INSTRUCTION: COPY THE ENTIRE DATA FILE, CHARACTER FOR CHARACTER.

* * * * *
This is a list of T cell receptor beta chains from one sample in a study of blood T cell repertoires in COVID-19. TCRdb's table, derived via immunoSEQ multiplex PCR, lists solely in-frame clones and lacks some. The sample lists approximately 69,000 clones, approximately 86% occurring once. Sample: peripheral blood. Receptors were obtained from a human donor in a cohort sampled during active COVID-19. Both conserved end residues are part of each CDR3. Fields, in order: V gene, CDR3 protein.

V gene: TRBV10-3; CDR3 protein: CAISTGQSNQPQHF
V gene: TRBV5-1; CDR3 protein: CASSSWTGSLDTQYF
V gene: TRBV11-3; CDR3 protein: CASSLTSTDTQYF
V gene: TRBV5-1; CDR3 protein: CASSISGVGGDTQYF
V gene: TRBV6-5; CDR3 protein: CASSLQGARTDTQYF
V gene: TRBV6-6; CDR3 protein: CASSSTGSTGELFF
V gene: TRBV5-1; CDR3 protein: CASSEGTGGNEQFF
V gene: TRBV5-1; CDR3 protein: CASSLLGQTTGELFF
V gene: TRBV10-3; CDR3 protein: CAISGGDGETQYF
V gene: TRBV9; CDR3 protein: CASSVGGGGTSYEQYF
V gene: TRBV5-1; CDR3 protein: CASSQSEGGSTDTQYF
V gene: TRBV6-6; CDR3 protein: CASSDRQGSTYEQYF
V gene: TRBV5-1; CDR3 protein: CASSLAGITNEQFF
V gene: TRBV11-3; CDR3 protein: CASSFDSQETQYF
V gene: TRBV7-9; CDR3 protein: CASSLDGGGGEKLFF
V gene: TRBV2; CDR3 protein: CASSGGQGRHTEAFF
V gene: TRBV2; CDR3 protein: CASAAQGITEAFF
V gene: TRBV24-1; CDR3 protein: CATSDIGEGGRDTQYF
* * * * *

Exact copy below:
This is a list of T cell receptor beta chains from one sample in a study of blood T cell repertoires in COVID-19. TCRdb's table, derived via immunoSEQ multiplex PCR, lists solely in-frame clones and lacks some. The sample lists approximately 69,000 clones, approximately 86% occurring once. Sample: peripheral blood. Receptors were obtained from a human donor in a cohort sampled during active COVID-19. Both conserved end residues are part of each CDR3. Fields, in order: V gene, CDR3 protein.

V gene: TRBV10-3; CDR3 protein: CAISTGQSNQPQHF
V gene: TRBV5-1; CDR3 protein: CASSSWTGSLDTQYF
V gene: TRBV11-3; CDR3 protein: CASSLTSTDTQYF
V gene: TRBV5-1; CDR3 protein: CASSISGVGGDTQYF
V gene: TRBV6-5; CDR3 protein: CASSLQGARTDTQYF
V gene: TRBV6-6; CDR3 protein: CASSSTGSTGELFF
V gene: TRBV5-1; CDR3 protein: CASSEGTGGNEQFF
V gene: TRBV5-1; CDR3 protein: CASSLLGQTTGELFF
V gene: TRBV10-3; CDR3 protein: CAISGGDGETQYF
V gene: TRBV9; CDR3 protein: CASSVGGGGTSYEQYF
V gene: TRBV5-1; CDR3 protein: CASSQSEGGSTDTQYF
V gene: TRBV6-6; CDR3 protein: CASSDRQGSTYEQYF
V gene: TRBV5-1; CDR3 protein: CASSLAGITNEQFF
V gene: TRBV11-3; CDR3 protein: CASSFDSQETQYF
V gene: TRBV7-9; CDR3 protein: CASSLDGGGGEKLFF
V gene: TRBV2; CDR3 protein: CASSGGQGRHTEAFF
V gene: TRBV2; CDR3 protein: CASAAQGITEAFF
V gene: TRBV24-1; CDR3 protein: CATSDIGEGGRDTQYF